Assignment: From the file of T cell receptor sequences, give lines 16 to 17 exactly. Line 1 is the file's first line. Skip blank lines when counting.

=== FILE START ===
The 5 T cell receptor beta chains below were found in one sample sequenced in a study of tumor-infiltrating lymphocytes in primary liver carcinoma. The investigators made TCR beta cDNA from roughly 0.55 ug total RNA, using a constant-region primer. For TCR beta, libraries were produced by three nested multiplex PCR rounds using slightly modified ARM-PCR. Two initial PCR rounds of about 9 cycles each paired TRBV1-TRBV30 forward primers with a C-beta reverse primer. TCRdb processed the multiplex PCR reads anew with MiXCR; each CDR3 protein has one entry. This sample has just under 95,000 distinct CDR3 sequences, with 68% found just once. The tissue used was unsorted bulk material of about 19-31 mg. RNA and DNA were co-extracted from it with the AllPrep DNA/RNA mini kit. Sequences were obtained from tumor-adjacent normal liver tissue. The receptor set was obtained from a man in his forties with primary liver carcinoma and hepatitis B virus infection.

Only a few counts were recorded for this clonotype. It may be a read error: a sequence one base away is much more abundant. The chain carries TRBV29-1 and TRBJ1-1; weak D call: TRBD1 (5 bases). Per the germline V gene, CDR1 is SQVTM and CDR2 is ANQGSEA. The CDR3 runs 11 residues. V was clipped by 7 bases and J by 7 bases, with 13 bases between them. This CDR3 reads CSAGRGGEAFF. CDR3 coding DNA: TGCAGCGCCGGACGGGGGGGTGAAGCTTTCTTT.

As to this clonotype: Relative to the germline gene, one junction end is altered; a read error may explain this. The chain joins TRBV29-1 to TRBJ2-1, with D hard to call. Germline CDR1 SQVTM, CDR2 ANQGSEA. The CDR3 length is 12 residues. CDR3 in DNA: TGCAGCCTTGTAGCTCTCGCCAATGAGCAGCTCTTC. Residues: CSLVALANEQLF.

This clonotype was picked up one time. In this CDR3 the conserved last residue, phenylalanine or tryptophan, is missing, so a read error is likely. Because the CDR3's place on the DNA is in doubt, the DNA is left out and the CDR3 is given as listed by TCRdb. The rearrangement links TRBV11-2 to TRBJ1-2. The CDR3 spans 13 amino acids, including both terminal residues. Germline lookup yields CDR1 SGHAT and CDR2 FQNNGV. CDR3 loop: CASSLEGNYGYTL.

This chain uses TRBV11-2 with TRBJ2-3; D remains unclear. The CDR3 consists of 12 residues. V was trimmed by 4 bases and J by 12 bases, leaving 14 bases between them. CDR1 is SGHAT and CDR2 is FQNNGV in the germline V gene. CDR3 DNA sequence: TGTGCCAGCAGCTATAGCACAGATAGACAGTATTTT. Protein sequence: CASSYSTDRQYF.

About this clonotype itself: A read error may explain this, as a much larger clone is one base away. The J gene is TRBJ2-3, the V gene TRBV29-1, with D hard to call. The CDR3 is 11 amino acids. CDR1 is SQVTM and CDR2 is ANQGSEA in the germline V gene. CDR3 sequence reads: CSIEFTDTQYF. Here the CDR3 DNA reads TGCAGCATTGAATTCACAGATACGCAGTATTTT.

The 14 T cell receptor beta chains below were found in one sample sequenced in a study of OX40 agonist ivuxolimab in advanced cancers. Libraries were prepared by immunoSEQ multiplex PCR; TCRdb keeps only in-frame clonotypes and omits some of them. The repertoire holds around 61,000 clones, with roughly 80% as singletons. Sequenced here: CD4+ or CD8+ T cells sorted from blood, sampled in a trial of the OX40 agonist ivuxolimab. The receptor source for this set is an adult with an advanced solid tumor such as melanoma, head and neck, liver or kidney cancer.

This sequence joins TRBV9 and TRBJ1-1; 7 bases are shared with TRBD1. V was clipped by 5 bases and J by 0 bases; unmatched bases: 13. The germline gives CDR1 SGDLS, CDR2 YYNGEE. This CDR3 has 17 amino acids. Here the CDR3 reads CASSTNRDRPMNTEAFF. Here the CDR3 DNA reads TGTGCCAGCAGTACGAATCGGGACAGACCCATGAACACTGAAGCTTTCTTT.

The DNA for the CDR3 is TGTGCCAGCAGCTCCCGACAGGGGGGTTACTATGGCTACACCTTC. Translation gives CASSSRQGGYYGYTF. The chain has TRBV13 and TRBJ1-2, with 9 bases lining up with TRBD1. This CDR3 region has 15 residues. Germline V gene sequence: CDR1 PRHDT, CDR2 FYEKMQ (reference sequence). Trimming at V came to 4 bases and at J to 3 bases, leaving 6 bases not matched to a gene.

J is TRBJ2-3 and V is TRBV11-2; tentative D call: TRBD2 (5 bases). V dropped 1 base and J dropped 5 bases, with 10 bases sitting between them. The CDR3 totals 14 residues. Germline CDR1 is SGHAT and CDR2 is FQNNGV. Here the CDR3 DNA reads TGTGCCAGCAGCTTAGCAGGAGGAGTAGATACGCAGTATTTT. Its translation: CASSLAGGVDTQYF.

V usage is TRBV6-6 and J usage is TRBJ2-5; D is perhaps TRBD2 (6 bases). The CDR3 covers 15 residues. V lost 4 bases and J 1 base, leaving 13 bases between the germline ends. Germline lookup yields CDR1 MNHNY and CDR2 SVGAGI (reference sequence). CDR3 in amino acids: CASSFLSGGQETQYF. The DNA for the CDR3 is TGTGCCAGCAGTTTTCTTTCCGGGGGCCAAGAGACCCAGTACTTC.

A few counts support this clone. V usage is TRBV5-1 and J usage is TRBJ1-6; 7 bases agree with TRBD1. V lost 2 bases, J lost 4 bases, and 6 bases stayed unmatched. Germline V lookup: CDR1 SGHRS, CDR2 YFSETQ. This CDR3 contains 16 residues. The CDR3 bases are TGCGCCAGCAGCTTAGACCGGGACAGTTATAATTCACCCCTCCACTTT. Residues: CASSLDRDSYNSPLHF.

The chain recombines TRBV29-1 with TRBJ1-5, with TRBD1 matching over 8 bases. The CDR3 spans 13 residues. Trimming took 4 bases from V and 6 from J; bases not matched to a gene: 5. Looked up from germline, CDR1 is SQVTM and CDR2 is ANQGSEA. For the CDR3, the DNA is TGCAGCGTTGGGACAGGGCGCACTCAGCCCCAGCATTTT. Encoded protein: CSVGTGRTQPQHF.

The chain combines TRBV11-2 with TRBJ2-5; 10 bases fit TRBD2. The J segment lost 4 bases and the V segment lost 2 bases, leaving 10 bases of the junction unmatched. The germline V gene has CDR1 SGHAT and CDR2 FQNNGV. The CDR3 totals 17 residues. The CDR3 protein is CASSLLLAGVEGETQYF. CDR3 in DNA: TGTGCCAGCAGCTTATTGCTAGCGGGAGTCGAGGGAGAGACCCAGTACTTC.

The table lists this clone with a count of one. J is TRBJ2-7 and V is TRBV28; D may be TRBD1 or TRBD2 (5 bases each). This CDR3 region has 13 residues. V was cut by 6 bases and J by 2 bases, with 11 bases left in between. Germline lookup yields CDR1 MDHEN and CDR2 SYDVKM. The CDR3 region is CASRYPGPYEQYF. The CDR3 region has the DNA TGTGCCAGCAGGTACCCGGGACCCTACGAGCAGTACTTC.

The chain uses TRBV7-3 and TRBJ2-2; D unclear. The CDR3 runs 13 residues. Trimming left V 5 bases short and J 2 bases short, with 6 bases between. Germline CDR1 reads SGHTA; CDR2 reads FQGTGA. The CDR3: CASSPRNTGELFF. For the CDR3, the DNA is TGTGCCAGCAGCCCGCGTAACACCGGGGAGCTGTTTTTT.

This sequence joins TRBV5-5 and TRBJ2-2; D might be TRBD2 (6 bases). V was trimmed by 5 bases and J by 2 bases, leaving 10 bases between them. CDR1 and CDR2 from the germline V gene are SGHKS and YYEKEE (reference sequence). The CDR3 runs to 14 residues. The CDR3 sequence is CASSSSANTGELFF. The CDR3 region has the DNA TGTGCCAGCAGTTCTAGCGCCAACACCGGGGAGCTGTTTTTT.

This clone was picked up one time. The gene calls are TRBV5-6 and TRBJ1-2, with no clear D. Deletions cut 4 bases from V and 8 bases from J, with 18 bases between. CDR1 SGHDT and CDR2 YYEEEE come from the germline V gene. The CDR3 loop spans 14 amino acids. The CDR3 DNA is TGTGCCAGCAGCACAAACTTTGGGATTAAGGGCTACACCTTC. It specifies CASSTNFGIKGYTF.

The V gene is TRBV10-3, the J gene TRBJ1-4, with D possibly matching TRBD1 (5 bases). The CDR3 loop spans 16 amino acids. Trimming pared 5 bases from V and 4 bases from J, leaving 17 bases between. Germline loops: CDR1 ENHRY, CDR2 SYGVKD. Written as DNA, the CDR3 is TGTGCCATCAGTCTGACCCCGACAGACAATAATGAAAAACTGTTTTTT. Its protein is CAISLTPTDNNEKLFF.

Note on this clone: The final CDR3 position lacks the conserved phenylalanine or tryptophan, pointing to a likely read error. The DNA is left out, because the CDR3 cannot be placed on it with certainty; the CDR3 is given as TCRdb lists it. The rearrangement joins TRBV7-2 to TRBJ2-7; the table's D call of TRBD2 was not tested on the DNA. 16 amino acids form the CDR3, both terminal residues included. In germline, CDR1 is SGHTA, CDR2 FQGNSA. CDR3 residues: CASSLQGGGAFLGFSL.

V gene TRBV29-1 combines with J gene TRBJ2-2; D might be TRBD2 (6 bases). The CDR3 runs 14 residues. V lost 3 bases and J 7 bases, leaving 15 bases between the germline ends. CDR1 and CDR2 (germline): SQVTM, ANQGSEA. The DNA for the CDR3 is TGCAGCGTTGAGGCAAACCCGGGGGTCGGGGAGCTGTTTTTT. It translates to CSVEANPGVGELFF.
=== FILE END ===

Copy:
The chain uses TRBV7-3 and TRBJ2-2; D unclear. The CDR3 runs 13 residues. Trimming left V 5 bases short and J 2 bases short, with 6 bases between. Germline CDR1 reads SGHTA; CDR2 reads FQGTGA. The CDR3: CASSPRNTGELFF. For the CDR3, the DNA is TGTGCCAGCAGCCCGCGTAACACCGGGGAGCTGTTTTTT.

This sequence joins TRBV5-5 and TRBJ2-2; D might be TRBD2 (6 bases). V was trimmed by 5 bases and J by 2 bases, leaving 10 bases between them. CDR1 and CDR2 from the germline V gene are SGHKS and YYEKEE (reference sequence). The CDR3 runs to 14 residues. The CDR3 sequence is CASSSSANTGELFF. The CDR3 region has the DNA TGTGCCAGCAGTTCTAGCGCCAACACCGGGGAGCTGTTTTTT.